Tannehill, the Dolphins quarterback, got lost in the avalanche of star quarterbacks in the 2012 draft. Andrew Luck and Robert Griffin III, the top two picks, grabbed all the attention. Nick Foles and Russell Wilson were drafted long after Tannehill, who went eighth overall, but they've overshadowed Tannehill too.
So he's used to not getting a lot of credit. And he won't get much notice in the "What's wrong with the Patriots?" teeth gnashing that is coming this week. But he was fantastic in Miami's 24-20 win on Sunday, one that might be the difference in the Dolphins getting to the playoffs.
Tannehill was 25-of-37 for 312 yards, three touchdowns and no interceptions. He was great on the Dolphins' game-winning drive. Very Tom Brady-like, even.
By the time the Cincinnati Bengals kicked off on Sunday night, they knew they got the help they needed in the AFC playoff race.
Miami's late win over New England gave the Bengals the inside track to the No. 2 seed in the AFC and a first-round bye. And the Bengals stumbled coming out of the gate, then got trampled.
The Steelers rolled the Bengals. They were up 21-0 in the first quarter. Nobody had even settled into the NBC broadcast, and it was over. Pittsburgh ended up winning 30-20.
This is why nobody trusts you, Bengals.
No matter how good the Bengals look at times, and no matter how much talent they have, it's hard for people to buy into them as a Super Bowl contender. There's always a "Bungles" joke dropped at their expense whenever you think it's time to take them seriously.
There isn't much comparison to what Peyton Manning is doing this year.
At 37, following multiple neck surgeries, he is turning in what is probably going to end up the greatest regular-season performance in NFL history. He has the fourth-most touchdown passes (47) in a season, with two games to go. His 4,811 yards are already 12th best all time. He needs 666 yards to break Drew Brees' record for yards in a season. His 112.9 rating is fourth all time. He'll win his unprecedented fifth MVP award. The season the Denver Broncos' star quarterback is having is unique in many ways.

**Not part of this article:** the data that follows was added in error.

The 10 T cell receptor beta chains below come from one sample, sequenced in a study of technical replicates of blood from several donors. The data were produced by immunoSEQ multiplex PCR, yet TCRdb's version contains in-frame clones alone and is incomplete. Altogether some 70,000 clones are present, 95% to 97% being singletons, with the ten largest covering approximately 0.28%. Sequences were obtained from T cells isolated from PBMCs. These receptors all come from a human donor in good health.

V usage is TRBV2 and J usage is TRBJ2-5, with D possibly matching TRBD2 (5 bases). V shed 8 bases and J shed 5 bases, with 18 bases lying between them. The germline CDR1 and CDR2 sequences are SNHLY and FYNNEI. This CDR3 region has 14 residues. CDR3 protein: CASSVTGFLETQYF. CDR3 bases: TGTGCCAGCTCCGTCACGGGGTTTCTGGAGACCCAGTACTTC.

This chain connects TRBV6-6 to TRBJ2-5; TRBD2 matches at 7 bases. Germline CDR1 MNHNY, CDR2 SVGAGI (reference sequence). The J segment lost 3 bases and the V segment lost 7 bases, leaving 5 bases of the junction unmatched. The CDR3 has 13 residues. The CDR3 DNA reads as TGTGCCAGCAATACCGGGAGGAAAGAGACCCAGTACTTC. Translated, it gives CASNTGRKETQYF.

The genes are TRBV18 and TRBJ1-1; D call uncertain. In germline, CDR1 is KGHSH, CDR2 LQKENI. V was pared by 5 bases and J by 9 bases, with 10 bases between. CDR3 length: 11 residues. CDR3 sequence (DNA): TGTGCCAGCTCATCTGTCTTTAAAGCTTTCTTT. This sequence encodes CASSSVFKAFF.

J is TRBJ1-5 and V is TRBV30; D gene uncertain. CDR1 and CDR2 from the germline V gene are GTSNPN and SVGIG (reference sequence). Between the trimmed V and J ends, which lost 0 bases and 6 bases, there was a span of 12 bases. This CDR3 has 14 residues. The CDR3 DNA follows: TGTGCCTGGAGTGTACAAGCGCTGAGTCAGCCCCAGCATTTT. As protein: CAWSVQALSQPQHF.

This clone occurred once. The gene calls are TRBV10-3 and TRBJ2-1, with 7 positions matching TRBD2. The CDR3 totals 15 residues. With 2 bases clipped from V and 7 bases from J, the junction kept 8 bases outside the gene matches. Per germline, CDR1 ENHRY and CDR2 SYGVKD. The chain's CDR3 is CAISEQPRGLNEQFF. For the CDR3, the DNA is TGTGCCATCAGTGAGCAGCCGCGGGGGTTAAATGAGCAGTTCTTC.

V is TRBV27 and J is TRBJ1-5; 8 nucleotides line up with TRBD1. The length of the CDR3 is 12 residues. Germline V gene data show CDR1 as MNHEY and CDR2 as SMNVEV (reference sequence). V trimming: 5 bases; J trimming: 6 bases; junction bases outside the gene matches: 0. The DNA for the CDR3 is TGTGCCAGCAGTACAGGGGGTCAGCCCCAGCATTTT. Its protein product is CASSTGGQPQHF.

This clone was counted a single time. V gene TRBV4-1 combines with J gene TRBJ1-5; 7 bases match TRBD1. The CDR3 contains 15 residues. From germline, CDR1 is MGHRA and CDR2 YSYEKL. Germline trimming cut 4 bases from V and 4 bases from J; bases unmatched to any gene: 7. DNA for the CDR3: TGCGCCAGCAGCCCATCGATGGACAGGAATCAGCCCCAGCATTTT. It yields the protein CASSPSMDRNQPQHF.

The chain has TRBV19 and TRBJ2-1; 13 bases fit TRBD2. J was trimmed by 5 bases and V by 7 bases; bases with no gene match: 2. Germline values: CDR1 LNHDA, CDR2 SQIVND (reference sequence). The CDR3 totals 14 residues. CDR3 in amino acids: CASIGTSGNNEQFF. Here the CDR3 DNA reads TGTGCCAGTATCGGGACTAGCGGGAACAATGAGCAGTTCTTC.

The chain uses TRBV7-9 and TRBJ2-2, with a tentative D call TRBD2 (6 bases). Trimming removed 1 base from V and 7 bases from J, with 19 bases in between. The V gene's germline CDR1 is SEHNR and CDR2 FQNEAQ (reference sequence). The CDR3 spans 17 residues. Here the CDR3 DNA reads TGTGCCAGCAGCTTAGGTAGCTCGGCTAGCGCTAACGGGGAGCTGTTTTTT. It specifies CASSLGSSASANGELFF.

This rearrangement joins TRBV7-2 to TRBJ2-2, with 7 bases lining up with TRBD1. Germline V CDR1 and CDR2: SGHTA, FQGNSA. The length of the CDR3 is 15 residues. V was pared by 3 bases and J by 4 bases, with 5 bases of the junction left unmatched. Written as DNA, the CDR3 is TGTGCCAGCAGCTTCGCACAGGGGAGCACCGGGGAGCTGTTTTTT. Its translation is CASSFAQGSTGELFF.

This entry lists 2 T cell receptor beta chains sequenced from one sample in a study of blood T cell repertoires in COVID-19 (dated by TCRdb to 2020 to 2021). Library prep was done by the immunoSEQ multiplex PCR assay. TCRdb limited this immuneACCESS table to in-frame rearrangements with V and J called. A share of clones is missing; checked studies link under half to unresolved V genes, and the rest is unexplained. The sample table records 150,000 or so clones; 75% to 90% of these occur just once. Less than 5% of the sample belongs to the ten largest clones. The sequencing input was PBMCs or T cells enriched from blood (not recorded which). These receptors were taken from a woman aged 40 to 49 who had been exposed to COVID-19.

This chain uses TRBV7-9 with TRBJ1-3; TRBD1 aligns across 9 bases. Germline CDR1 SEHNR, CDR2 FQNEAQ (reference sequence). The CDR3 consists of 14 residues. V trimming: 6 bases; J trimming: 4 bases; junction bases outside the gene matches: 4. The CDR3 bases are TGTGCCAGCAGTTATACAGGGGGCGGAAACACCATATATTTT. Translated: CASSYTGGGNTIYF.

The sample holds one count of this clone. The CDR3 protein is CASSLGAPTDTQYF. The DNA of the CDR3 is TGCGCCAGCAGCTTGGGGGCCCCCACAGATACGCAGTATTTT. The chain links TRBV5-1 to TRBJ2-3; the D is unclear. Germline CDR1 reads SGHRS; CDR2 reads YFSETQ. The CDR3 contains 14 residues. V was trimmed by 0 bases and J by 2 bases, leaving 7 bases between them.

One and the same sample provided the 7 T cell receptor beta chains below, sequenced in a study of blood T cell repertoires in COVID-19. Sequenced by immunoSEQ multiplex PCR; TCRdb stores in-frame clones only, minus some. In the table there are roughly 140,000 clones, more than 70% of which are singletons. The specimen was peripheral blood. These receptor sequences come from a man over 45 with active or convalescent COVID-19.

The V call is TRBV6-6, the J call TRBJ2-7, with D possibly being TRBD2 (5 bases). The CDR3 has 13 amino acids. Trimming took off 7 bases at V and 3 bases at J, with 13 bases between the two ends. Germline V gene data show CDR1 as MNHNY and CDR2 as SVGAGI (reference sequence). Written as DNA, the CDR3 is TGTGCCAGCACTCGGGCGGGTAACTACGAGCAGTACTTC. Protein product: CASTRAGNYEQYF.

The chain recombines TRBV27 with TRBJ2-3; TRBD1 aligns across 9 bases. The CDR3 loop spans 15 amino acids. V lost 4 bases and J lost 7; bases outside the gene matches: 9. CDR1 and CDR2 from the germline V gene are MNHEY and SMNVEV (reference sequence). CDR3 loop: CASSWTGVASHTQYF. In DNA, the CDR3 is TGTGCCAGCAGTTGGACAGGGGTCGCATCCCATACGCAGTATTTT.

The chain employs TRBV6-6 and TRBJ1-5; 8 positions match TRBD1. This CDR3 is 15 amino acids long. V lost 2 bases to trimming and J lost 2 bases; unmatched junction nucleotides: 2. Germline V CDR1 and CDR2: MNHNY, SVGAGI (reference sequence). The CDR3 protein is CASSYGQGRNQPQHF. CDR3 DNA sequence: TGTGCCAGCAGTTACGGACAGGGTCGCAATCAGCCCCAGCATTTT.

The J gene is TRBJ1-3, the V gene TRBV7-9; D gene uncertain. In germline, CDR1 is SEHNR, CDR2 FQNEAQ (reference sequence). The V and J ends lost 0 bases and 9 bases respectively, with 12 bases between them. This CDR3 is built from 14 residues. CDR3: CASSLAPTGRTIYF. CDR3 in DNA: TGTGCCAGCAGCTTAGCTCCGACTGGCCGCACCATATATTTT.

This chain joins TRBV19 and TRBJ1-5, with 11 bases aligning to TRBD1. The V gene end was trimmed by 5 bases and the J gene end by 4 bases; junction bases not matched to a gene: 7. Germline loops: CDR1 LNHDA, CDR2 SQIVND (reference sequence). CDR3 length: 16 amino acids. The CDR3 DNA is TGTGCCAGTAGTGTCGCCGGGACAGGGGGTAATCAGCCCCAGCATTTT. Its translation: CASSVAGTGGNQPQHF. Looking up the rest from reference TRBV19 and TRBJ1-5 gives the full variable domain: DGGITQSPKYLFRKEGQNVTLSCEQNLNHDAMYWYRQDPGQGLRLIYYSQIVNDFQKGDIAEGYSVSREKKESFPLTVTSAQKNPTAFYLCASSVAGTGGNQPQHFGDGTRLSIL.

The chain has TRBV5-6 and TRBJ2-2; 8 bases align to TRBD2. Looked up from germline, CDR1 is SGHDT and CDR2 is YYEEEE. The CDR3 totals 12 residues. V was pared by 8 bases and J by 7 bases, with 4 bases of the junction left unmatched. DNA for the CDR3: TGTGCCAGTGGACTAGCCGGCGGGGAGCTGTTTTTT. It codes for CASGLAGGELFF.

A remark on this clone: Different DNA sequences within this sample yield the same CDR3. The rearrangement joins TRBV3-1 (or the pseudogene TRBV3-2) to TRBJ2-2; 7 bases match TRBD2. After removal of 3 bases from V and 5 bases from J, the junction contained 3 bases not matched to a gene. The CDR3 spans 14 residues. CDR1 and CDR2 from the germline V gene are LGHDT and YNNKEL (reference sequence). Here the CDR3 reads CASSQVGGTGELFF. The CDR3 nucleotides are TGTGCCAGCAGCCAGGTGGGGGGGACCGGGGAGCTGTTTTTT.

And for his incredible 2013, Manning was named the Sports Illustrated Sportsman of the Year. He's just the eighth professional football player to win the award. The announcement was made at halftime of NBC's "Sunday Night Football."
The Dallas Cowboys led the Green Bay Packers 26-3 at halftime, and if you turned it off at that point, it's understandable ... except that it's the Dallas Cowboys.
Dallas, which finds ways to torture its fans, blew it. The Cowboys inexplicably lost 37-36. And not to Aaron Rodgers and the Packers. To backup quarterback Matt Flynn, who looked absolutely incompetent before halftime.
The Packers, who were born in 1919, a year before the NFL was formed, had only once come back from a deficit of at least 23 points to win. That happened in 1982 against the Rams. So, again, this seemed like a done deal at halftime.
But ... it's the Dallas Cowboys.